Bristol Prize

Interview with Sarah Salway, guest speaker at this year’s prize giving

June 11, 2010   Joe Melia

We’re thrilled to announce that the acclaimed writer Sarah Salway will be presenting prizes and speaking at our awards ceremony next month. Sarah is not only a brilliant short story writer, novelist and poet but also a renowned creative writing teacher.The author Neil Gaiman calls her “an astonishingly smart writer” and Scott Pack, Publisher at HarperCollins’ imprint The Friday Project,  considers her to be “probably the best short story writer in the UK at the moment”.

Sarah was interviewed for BSSP by Ellen Grant, a 2nd year English Lit and Creative Writing student at Bath Spa University.

Who are your favourite short story writers?

It’s difficult to pick just one or two, but my favourite writers fall into three categories. The first I read for the story, when I am completely drawn into the world and characters created: Alice Elliot Dark, Alice Munro, Raymond Carver, Carol Shields, Karen Russell, A M Holmes. And then there are the stylists, where form fits the story so precisely another layer of meaning is created: Lorrie Moore, Peter Hobbs, Margaret Atwood, and lastly there are the writers it’s impossible to categorise, but they are so surprising and wonderful, I want to run round shouting out about them (and often do): Donald Barthelme, Italo Calvino, Michael Ondaatje and Lydia Davis for example. Of course, all of the writers above write in all of these categories, which makes my attempt to organise a bit silly. And I will probably be bothering you for weeks with emails about other writers I’ve missed out of a list like this !

How does your approach to writing short stories differ from your approach to writing novels?

Both of my first two novels came from short stories I had written. The first, Something Beginning With, was actually one story in a collection of linked pieces but the narrator, Verity, kept talking to me after the story had been published. By the time I got an email from an agent saying ‘I wonder if you have ever thought of expanding this story’, I had 25,000 words to show him straight away. I think he was surprised, but happy! The second novel, Tell Me Everything, was from a story that same agent asked if I would expand because he had always wanted to see what had happened to the girl in it. It was a different kind of challenge, but I soon realised that I knew exactly what her story was. I think that’s why short stories are so powerful. There are always layers and layers behind what we are actually reading on the page, and somehow – with the best ones – we, the readers, can trust that the writer is only showing us what is necessary at that time. My third novel, Getting the Picture, was a novel from the very beginning so perhaps I’ve broken that pattern! I think there is a difference between writing a short story and a novel which goes far beyond a novel just being longer. I like the intensity I can apply to the writing of a short story. The pace of the piece is mirrored in the way it is written. I’ll get to the end of the first draft before I start thinking about editing, and I’ll rarely show anyone. With a novel, I need to plan and plan, and have a bevy of amazingly wonderful readers who will keep me going. I don’t like writing novels, but then I don’t like not writing them either. It’s fun to have this different world going on. However, I always like writing short stories. What’s not to like?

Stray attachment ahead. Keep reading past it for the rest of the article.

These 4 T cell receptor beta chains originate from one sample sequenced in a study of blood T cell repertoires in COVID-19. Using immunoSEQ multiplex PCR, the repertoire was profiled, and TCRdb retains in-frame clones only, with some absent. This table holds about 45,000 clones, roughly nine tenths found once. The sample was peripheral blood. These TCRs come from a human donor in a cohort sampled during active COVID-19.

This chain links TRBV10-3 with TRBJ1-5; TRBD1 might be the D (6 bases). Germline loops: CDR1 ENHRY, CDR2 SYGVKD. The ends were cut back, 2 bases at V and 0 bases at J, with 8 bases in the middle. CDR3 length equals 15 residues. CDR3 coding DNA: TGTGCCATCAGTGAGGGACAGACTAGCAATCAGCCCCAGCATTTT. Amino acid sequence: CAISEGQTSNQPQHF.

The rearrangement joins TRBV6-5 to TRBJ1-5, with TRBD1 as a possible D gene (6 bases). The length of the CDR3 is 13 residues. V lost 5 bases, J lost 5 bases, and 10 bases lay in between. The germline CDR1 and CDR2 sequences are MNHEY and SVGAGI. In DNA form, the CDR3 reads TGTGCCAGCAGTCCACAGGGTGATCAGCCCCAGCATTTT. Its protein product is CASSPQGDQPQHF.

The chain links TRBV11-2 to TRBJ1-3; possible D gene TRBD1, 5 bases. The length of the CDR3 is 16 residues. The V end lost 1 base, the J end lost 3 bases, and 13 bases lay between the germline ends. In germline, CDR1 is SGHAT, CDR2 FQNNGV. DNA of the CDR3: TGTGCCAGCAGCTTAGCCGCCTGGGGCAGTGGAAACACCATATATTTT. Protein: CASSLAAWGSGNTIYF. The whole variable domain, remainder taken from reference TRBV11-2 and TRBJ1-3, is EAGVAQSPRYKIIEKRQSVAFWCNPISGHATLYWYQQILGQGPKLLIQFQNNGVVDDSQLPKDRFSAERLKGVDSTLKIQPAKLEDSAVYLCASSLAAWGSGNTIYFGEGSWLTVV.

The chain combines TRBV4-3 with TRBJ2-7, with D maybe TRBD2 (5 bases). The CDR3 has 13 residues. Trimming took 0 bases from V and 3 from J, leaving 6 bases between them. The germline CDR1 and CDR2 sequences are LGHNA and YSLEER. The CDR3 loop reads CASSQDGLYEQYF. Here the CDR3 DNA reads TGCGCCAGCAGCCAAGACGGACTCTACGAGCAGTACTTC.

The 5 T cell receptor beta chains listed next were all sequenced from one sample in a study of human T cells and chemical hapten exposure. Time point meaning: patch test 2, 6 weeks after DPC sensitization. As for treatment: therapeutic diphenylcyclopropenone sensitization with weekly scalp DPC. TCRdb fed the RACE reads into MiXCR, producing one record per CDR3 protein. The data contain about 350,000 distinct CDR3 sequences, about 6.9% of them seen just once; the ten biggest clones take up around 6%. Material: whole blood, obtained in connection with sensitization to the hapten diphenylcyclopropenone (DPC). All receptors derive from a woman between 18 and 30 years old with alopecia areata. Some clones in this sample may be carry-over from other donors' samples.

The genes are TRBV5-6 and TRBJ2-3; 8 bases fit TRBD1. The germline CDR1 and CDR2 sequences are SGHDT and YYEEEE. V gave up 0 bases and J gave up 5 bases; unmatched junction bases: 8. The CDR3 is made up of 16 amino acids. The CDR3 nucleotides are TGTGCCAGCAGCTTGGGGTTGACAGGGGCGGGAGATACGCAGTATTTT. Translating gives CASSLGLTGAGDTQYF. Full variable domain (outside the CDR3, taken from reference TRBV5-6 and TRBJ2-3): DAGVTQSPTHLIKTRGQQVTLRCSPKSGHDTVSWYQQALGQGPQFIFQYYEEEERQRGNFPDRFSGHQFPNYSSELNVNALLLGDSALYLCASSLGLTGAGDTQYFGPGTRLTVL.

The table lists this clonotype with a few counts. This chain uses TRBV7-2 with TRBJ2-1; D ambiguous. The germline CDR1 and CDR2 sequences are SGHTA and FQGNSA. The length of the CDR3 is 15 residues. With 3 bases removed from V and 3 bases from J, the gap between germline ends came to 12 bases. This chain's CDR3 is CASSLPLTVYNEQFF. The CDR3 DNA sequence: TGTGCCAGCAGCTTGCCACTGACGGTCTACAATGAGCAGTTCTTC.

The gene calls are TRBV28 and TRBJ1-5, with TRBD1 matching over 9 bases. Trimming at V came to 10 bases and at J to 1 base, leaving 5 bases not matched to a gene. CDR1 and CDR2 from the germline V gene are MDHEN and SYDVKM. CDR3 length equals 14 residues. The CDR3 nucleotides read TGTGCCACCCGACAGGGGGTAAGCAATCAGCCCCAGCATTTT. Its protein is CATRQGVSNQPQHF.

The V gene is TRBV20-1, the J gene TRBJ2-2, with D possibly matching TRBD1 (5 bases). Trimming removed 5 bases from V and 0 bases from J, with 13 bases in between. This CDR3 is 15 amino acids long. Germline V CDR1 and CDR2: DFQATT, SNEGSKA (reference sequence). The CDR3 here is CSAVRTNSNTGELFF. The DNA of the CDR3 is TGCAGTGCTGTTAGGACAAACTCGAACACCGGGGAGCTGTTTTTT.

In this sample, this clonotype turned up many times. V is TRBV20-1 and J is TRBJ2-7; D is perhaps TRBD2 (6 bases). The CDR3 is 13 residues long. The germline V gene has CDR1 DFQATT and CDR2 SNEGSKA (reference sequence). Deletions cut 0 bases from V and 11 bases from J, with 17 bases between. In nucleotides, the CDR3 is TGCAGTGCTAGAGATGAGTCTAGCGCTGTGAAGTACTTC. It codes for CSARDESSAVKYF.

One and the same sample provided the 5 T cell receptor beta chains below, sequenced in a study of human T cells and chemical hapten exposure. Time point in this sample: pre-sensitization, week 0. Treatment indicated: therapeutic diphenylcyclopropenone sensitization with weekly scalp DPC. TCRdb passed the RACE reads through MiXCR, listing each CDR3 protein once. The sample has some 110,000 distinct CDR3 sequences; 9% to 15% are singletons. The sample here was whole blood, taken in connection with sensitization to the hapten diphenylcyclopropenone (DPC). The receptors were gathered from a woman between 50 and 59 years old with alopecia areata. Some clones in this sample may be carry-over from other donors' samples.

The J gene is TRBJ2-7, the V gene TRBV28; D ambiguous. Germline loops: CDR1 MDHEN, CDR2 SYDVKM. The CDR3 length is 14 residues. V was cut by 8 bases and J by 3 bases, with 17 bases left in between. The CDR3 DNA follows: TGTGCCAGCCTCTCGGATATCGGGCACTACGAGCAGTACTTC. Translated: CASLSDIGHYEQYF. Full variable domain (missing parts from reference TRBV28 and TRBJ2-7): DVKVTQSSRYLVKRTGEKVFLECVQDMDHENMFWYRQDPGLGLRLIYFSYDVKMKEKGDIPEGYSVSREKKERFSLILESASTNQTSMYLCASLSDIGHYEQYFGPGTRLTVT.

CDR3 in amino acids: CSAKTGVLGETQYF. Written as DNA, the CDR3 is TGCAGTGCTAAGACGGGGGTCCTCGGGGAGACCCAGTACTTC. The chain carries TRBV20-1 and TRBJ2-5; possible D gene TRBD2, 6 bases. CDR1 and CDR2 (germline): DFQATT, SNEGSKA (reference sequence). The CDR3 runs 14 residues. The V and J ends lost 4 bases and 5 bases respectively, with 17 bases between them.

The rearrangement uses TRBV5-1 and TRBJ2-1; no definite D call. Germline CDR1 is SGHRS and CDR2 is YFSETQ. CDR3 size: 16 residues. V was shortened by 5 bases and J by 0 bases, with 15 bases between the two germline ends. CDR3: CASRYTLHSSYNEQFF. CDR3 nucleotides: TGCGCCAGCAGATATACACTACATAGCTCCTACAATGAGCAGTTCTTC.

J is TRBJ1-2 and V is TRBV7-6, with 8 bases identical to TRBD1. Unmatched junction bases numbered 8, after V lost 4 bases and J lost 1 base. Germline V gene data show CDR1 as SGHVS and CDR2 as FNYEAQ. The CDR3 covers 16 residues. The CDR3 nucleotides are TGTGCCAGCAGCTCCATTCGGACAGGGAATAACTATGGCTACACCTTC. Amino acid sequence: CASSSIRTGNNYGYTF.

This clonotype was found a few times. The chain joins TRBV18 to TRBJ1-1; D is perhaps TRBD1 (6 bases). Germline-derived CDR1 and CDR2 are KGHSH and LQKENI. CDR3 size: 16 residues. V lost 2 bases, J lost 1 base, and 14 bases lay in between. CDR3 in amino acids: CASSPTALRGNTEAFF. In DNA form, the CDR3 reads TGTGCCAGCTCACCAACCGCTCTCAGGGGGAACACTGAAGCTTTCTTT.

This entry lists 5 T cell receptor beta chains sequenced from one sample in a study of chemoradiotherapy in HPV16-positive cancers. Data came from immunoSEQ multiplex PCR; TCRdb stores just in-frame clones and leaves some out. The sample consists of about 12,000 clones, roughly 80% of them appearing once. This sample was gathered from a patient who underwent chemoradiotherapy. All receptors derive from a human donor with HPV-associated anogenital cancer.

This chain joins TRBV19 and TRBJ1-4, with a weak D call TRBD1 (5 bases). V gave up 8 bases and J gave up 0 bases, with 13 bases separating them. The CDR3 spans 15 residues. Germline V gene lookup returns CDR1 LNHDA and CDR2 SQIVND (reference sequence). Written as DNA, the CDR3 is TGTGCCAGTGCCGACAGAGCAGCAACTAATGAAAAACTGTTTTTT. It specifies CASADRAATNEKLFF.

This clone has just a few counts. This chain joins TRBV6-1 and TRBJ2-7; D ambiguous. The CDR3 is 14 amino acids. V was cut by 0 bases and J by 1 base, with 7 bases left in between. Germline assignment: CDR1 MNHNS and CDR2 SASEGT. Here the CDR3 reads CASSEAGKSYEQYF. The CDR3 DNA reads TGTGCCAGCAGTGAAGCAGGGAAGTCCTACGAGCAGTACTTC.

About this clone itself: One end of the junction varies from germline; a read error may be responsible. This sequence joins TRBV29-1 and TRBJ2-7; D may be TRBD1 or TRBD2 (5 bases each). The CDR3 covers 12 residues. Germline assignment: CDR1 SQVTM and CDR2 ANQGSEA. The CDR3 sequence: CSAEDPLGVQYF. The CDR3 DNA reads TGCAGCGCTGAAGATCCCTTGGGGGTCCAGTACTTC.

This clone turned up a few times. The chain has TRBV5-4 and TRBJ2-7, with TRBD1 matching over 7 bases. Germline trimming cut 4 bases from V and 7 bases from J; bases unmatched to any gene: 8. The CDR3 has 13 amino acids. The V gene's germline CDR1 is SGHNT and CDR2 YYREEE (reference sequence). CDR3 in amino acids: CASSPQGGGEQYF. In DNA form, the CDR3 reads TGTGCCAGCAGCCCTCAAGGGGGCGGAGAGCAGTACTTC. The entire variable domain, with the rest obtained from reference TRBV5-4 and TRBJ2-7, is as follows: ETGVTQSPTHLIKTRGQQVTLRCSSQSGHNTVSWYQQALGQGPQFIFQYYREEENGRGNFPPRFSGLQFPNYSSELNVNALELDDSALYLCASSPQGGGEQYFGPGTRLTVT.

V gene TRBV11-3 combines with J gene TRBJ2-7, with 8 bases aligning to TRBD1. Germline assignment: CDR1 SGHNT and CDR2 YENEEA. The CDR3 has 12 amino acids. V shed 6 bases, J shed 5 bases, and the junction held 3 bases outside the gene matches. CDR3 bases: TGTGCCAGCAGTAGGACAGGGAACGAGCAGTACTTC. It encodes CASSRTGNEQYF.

Your short stories often depict the intimate, sensual and dark secrets of everyday people. How do you go about embodying your characters and portraying their inner turmoil?

Yes, what fascinates me is what isn’t being said. Often because we don’t know ourselves what forces in our lives are invisible to us, and if we did, we might very well change them. Although my characters aren’t autobiographical and only very rarely based on people I know, I do try to slip into their skins as I write. Sometimes that’s uncomfortable, but often it’s worryingly easy given the type of characters I write about. I am the biggest worrier in the world, so it’s actually like a little holiday to think of what other people’s inner turmoil is like. I’m particularly interested in this idea that we all carry within us the seed of our own destruction. What might that be, and how did it get there? As I said before, it’s often invisible to us, but powerful to imagine what it might be in someone else. Do you read the business pages? They are absolutely fascinating in terms of thinking about characters. It’s a real adventure story. The trouble is that it’s us who have been left behind at the ranch at the moment.

What are the most important elements in constructing short stories?